python.exe -c "from multiprocessing.spawn import spawn_main; spawn_main(parent_pid=6872, pipe_handle=520)" --multiprocessing-fork

Similarly, when using the spawn start method on a POSIX system, the resource tracker process is started with the following arguments:

python -c from multiprocessing.resource_tracker import main;main(5)

while the worker process is started with the following arguments:

python -c "from multiprocessing.spawn import spawn_main; spawn_main(tracker_fd=6, pipe_handle=8)" --multiprocessing-fork

In the frozen application, sys.executable points to your application executable. So when the multiprocessing module in your main process attempts to spawn a subprocess (a worker or the resource tracker), it runs another instance of your program, with the following arguments for resource tracker:

my_program -B -S -I -c "from multiprocessing.resource_tracker import main;main(5)"

and for the worker process:

my_program --multiprocessing-fork tracker_fd=6 pipe_handle=8

On Windows, the worker process looks similar:

my_program.exe --multiprocessing-fork parent_pid=8752 pipe_handle=1552

If no special handling is in place in the program code, the above invocations end up executing your program code, which leads to one of the two outcomes:

  • this second program instance again reaches the point where multiprocessing module attempts to spawn a subprocess, leading to an endless recursive spawn loop that eventually crashes your system.

  • if you have command-line parsing implemented in your program code, the command-line parser raises an error about unrecognized parameters. Which may lead to periodic attempts at spawning the resource tracker process.

Enter multiprocessing.freeze_support() - PyInstaller provides a custom override of this function, which is required to be called on all platforms (in contrast to original standard library implementation, which, as suggested by its documentation, caters only to Windows). Our implementation inspects the arguments (sys.argv) passed to the process, and if they match the arguments used by multiprocessing for a worker process or resource tracker, it diverts the program flow accordingly (i.e., executes the corresponding multiprocessing code and exits after finished execution).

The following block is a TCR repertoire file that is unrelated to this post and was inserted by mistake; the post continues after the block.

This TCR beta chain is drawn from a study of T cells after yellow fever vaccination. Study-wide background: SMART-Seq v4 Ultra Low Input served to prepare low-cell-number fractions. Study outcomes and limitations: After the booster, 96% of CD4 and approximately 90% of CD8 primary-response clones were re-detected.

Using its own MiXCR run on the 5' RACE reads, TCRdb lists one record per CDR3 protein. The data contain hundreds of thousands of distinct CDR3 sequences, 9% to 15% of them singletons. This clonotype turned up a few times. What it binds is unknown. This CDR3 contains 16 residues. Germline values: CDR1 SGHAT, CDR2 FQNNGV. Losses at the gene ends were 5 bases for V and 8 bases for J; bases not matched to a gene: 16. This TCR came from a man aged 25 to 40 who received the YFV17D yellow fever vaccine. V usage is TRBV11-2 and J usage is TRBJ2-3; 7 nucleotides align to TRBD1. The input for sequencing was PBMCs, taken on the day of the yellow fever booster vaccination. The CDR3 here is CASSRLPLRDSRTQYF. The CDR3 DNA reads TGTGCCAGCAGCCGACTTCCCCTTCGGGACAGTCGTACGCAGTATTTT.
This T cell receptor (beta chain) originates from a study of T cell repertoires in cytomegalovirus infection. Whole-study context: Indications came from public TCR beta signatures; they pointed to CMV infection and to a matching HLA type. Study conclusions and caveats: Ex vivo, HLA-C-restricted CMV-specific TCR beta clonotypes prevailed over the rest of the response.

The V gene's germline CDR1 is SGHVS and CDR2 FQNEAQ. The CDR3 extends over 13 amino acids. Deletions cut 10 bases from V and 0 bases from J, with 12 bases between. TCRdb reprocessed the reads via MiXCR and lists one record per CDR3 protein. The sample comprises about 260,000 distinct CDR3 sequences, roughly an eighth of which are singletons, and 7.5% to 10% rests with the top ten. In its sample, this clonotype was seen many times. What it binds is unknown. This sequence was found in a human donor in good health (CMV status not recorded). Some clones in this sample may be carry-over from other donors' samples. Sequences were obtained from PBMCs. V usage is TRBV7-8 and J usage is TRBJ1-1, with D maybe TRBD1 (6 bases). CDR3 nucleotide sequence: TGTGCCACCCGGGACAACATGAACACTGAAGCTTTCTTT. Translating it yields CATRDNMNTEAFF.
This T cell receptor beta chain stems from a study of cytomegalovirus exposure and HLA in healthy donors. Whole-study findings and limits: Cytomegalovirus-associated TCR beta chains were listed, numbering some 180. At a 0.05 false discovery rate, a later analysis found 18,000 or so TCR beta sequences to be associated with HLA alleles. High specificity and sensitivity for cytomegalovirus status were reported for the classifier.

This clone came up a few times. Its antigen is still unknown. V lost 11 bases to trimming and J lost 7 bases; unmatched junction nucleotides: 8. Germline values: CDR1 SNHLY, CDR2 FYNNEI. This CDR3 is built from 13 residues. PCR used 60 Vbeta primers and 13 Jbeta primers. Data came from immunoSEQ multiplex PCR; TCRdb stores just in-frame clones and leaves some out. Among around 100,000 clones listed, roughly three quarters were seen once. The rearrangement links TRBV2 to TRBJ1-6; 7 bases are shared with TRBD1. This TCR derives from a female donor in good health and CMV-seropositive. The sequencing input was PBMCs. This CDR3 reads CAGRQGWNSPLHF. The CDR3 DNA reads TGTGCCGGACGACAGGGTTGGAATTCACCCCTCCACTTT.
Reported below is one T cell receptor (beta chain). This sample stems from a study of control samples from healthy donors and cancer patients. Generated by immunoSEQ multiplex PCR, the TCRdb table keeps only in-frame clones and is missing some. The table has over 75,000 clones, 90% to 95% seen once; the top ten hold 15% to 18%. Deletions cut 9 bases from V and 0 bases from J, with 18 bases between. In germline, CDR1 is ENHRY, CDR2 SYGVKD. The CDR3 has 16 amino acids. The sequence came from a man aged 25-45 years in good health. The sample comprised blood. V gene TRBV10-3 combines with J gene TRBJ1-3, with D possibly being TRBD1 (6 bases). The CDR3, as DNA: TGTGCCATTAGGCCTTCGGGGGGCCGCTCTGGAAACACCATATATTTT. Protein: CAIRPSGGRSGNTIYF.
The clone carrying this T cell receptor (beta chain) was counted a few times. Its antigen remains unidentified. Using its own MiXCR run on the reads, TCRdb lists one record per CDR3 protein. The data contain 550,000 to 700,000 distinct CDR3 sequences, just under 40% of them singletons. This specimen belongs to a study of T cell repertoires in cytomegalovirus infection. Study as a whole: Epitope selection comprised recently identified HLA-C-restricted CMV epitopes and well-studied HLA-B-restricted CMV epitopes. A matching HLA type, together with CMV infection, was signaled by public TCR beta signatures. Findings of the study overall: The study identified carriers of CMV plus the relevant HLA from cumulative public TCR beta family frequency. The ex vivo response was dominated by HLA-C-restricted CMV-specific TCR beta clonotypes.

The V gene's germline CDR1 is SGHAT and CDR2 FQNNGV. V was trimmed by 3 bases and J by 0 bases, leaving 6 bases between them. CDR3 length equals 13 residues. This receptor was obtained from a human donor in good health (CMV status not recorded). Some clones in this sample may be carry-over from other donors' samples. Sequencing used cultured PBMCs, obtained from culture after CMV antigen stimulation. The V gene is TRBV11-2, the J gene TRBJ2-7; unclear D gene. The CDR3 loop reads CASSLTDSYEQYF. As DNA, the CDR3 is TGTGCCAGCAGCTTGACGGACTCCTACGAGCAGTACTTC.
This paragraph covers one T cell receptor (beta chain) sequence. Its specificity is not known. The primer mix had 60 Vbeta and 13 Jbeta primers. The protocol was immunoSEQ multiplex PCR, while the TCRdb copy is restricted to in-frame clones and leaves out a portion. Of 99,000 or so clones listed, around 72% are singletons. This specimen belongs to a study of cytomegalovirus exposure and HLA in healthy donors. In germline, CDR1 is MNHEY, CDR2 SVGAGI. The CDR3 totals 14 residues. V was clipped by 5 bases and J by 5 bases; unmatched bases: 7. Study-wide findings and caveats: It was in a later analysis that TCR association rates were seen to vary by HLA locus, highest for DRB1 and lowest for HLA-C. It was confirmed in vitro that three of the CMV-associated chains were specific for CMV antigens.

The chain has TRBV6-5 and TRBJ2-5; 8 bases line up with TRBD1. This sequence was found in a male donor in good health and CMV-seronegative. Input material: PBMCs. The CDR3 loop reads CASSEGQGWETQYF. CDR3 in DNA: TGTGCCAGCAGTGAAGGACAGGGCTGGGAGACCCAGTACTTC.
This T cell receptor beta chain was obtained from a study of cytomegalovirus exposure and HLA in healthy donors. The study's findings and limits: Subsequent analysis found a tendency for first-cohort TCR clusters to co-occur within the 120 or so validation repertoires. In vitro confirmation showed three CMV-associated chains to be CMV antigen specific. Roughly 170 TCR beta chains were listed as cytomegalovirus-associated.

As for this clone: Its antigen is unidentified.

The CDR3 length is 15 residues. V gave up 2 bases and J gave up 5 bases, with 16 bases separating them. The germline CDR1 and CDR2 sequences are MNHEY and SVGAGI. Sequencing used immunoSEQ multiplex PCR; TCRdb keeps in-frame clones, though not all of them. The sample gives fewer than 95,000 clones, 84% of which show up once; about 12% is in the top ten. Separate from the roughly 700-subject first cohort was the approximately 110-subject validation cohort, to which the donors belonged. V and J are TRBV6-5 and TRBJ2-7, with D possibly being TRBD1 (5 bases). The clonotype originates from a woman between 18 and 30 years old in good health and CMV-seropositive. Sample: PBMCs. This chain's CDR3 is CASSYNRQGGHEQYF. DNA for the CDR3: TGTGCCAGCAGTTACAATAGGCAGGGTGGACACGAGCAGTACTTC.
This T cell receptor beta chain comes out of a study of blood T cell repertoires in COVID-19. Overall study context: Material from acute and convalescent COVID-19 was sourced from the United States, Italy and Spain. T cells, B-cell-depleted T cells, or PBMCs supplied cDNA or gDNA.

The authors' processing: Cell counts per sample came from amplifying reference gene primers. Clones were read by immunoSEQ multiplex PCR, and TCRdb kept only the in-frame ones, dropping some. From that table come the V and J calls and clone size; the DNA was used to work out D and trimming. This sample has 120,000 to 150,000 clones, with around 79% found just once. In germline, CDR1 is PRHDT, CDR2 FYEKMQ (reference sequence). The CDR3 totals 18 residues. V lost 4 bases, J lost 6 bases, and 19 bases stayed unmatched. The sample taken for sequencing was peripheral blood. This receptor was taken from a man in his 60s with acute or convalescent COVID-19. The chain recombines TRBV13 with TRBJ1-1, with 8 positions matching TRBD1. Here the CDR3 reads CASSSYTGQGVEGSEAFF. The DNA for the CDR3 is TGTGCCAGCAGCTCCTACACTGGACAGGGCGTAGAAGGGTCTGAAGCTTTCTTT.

This ensures that multiprocessing sub-processes, while re-using the application executable, execute their intended multiprocessing functionality instead of executing your main program code.

When to call multiprocessing.freeze_support()?

The rule of thumb is, multiprocessing.freeze_support() should be called before trying to use any of multiprocessing functionality (such as spawning a process or opening process pool, or allocating a shared resource, for example a semaphore).

Therefore, as documented in original implementation of multiprocessing.freeze_support(), a typical call looks like this:

from multiprocessing import Process, freeze_support

def f():
    print('hello world!')

if __name__ == '__main__':

However, there are scenarios where you might need to make the call even sooner, before (at least some of) the imports at the top of your script. This might be necessary if your script imports a module that does one of the following during its initialization (i.e., when it is imported):

  • makes use of multiprocessing functionality.

  • parses command-line arguments for your program.

  • imports and initializes a GUI framework. While this might not result in an error, it should be avoided in the worker processes by diverting the program flow before it happens.

Similarly, if both of the following conditions are true:

  • your script imports several heavy-weight modules that are needed by the main program but not by the worker process

  • your script does not directly use multiprocessing functionality itself, but rather imports a 3rd party module and calls a function from it that uses multiprocessing,

then it might be worth placing the multiprocessing.freeze_support() before the imports, to avoid unnecessarily slowing the worker processes:

# Divert the program flow in worker sub-process as soon as possible,
# before importing heavy-weight modules.